Australian researchers, using the CSIRO telescope in Western Australia, have nearly doubled the known number of fast radio bursts - powerful flashes of radio waves from deep space. The team’s findings include the fastest and brightest radio bursts.
Similar phenomena come from all parts of the sky and last only a millisecond. Scientists do not know what causes them, but the process must include energy equivalent to the amount emitted by the Sun over 80 years. A year later, 20 fast radio bursts were detected, doubling the total number since 2007.
With the help of a new technology, we managed to understand that these features come from the other side of the Universe, and not from our own galactic region. Bursts travel billions of years and sometimes pass through clouds of gas.
The artistic vision of the ASKAP CSIRO radio telescope, which detected fast radio bursts. Scientists do not know what causes these features, but the process should include energy equivalent to the amount emitted by the Sun over 80 years.
Each time this happens, different wavelengths in the explosion slow down in varying amounts. As a result, the explosion reaches the Earth and is in the lens of the telescope. The dates of arrival of different wavelengths indicate how much material broke through during the trip. Radio bursts come from far away, so they can be used to identify all the missing matter in the space between the galaxies. Where does the phenomenal success of ASKAP come from? The fact is that the telescope has a large field of view of 30 square degrees, which is 100 times the full moon. Using antennas in a radical way (each points to a different part of the sky), it is possible to observe 250 square degrees at the same time, which is 1000 times larger than the area of the full moon.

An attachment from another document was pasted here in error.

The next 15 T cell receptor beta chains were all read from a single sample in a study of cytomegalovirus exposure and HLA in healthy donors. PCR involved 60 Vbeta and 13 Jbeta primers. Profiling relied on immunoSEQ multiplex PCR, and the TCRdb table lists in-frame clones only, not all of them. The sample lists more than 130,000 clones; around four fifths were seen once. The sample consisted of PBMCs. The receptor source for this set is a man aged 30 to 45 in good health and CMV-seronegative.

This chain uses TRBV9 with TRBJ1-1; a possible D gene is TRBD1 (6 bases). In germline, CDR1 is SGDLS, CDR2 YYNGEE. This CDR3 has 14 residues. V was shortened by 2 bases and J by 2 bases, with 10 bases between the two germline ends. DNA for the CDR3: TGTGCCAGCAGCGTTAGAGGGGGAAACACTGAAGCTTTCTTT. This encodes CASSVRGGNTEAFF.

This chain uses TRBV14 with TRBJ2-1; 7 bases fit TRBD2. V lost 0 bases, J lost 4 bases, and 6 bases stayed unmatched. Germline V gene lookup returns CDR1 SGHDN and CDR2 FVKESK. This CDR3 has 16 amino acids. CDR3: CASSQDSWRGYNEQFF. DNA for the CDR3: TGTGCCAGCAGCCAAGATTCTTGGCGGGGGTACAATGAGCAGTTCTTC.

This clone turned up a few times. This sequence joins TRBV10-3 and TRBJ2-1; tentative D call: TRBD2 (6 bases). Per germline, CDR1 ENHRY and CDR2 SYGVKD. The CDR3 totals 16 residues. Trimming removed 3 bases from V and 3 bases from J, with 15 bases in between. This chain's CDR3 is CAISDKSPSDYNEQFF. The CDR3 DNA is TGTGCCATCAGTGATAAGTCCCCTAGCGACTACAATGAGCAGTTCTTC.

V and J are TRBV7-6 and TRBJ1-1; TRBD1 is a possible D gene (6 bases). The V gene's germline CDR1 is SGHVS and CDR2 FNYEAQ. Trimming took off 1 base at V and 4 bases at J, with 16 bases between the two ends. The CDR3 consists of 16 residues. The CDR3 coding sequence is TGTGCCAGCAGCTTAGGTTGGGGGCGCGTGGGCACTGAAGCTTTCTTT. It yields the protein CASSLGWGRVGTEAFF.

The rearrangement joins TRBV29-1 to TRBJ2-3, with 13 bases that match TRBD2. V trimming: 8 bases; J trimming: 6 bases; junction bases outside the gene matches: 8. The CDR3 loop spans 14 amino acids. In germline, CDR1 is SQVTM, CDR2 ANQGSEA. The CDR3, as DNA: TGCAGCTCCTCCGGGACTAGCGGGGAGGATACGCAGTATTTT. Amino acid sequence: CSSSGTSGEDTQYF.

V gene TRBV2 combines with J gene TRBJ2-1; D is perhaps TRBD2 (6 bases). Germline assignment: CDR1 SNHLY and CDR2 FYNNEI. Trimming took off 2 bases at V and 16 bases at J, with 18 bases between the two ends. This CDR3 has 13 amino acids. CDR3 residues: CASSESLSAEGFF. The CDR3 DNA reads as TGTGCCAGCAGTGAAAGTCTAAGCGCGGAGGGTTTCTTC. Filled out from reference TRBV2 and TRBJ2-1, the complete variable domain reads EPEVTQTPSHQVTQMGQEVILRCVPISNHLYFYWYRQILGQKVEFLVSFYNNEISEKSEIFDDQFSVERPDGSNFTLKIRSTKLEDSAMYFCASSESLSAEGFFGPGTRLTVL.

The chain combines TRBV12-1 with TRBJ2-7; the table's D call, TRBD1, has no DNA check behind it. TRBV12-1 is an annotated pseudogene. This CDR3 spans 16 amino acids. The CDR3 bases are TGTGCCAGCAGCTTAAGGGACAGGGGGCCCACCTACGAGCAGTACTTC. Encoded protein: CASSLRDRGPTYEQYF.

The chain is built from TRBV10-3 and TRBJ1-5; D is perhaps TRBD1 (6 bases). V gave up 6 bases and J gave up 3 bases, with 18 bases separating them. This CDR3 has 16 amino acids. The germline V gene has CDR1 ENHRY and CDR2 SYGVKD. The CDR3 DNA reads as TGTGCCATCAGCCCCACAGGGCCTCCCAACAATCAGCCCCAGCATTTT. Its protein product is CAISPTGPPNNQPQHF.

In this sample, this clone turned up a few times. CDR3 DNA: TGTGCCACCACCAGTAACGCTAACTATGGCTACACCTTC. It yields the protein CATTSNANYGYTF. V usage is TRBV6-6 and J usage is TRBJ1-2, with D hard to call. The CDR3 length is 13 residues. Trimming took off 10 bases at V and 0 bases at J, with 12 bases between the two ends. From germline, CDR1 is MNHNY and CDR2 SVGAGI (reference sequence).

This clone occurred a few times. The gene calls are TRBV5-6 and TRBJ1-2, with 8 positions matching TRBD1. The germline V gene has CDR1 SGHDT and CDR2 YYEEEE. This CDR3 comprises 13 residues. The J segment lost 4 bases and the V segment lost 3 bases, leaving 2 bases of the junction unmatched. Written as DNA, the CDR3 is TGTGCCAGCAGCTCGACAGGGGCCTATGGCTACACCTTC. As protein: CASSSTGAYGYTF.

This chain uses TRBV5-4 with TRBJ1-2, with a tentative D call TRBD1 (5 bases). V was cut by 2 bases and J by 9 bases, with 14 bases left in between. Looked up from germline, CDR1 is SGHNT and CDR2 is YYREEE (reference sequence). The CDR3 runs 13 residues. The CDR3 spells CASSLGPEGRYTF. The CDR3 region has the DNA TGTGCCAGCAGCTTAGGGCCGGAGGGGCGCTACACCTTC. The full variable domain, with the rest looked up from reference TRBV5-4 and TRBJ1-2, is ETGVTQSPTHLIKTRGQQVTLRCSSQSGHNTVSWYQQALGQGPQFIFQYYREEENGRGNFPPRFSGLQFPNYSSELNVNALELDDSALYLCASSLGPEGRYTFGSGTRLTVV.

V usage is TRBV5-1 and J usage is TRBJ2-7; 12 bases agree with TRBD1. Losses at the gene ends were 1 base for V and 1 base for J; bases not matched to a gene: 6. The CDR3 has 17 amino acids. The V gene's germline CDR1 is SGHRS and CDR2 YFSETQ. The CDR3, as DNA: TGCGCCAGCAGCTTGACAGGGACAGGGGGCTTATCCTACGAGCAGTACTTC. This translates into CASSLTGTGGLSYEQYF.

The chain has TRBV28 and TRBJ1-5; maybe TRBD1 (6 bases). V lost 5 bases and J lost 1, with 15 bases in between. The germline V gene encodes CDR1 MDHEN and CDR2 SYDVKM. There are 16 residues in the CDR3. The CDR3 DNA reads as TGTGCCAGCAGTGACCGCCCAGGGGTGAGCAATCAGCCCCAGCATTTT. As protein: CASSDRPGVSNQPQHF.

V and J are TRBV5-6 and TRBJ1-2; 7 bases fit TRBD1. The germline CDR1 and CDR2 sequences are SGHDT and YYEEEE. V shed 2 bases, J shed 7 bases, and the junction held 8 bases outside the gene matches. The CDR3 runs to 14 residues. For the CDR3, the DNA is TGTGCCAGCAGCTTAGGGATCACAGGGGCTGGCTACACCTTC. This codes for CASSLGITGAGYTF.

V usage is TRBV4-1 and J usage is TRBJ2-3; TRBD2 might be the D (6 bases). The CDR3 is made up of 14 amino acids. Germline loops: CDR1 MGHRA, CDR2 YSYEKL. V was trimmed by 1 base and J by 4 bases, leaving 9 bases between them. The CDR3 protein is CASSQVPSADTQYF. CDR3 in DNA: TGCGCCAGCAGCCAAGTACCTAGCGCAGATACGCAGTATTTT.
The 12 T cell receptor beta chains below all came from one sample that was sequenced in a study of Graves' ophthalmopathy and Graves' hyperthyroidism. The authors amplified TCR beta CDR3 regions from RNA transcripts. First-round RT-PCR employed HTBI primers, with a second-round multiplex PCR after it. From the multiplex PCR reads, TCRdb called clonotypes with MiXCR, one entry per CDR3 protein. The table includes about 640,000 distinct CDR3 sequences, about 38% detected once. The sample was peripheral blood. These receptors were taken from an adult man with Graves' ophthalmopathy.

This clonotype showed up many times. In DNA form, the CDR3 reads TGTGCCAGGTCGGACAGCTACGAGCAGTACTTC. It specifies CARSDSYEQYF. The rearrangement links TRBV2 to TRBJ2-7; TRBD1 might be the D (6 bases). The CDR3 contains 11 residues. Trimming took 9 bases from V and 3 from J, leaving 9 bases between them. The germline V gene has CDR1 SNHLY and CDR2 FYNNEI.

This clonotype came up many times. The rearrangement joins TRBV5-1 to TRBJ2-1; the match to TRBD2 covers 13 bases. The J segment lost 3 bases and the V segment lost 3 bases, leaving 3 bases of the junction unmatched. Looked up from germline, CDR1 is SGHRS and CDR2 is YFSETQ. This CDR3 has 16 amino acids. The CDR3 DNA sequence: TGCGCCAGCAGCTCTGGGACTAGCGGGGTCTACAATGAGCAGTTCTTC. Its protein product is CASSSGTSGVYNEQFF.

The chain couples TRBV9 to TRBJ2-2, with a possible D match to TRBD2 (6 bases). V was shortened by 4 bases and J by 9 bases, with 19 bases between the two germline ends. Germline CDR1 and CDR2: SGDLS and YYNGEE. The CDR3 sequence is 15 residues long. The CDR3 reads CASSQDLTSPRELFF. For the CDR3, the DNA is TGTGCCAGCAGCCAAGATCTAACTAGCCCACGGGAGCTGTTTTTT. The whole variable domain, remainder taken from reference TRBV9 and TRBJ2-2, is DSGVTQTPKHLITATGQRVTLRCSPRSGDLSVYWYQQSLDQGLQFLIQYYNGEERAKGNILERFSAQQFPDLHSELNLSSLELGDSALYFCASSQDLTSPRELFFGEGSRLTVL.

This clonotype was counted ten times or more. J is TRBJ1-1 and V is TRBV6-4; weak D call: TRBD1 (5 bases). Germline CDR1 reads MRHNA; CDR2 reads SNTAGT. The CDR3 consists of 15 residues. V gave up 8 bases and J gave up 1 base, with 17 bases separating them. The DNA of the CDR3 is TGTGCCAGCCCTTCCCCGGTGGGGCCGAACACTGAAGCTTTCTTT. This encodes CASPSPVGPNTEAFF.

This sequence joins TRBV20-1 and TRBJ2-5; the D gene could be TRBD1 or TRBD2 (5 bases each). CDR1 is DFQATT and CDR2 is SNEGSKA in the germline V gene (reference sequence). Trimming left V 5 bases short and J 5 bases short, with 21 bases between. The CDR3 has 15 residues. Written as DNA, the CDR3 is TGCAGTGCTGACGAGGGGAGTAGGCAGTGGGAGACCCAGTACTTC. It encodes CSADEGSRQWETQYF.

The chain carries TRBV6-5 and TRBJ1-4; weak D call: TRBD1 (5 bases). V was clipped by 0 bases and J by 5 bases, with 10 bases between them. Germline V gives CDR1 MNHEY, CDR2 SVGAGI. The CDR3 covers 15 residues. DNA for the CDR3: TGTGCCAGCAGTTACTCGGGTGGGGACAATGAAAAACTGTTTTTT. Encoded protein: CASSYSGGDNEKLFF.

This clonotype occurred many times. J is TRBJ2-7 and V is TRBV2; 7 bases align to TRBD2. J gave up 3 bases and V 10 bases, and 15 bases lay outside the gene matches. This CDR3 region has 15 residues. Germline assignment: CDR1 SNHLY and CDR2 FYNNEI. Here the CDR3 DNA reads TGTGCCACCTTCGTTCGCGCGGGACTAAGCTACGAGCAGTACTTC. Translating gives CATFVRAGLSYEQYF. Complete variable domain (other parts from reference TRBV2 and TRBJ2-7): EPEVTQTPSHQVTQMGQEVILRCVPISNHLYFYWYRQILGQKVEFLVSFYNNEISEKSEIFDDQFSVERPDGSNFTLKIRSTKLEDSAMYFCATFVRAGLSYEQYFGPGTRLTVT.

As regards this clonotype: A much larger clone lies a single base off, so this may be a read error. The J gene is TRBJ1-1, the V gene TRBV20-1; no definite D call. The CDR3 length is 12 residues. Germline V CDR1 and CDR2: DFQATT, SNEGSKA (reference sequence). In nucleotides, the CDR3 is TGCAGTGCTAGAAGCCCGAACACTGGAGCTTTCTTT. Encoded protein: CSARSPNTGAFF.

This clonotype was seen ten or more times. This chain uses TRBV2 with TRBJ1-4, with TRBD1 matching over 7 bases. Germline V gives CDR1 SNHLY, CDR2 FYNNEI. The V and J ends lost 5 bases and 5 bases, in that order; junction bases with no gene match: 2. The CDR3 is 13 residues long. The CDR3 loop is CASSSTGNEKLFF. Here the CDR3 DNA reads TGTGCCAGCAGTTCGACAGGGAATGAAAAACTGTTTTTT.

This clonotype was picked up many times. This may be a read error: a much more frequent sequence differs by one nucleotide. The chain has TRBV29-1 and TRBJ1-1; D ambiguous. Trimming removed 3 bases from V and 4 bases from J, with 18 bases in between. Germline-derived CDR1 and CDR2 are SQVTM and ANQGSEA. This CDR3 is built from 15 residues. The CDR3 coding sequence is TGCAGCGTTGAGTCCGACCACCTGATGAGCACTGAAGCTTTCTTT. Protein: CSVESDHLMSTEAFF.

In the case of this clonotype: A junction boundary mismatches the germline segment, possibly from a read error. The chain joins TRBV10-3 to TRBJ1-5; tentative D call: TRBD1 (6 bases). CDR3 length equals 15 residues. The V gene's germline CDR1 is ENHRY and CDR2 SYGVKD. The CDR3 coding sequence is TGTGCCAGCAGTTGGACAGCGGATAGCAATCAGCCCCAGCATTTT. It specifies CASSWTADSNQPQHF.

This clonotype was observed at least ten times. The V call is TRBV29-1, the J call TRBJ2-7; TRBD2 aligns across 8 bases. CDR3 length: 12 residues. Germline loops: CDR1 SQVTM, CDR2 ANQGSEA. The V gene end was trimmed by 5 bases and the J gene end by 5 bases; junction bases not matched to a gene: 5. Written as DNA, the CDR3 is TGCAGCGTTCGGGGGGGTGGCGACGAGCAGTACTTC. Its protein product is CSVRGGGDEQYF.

Antennas of the Australian ASKAP telescope with recognizable signature of the Milky Way
Now scientists know that fast radio bursts come from half of the Universe, but the mechanism of their formation is still not known. The researchers plan to learn how to accurately determine the location of the bursts in the sky.
ASKAP is located at the Murchison Astronomical Observatory (MRO) in Western Australia and is considered the forerunner of the future SKA, which will open the doors to the early Universe.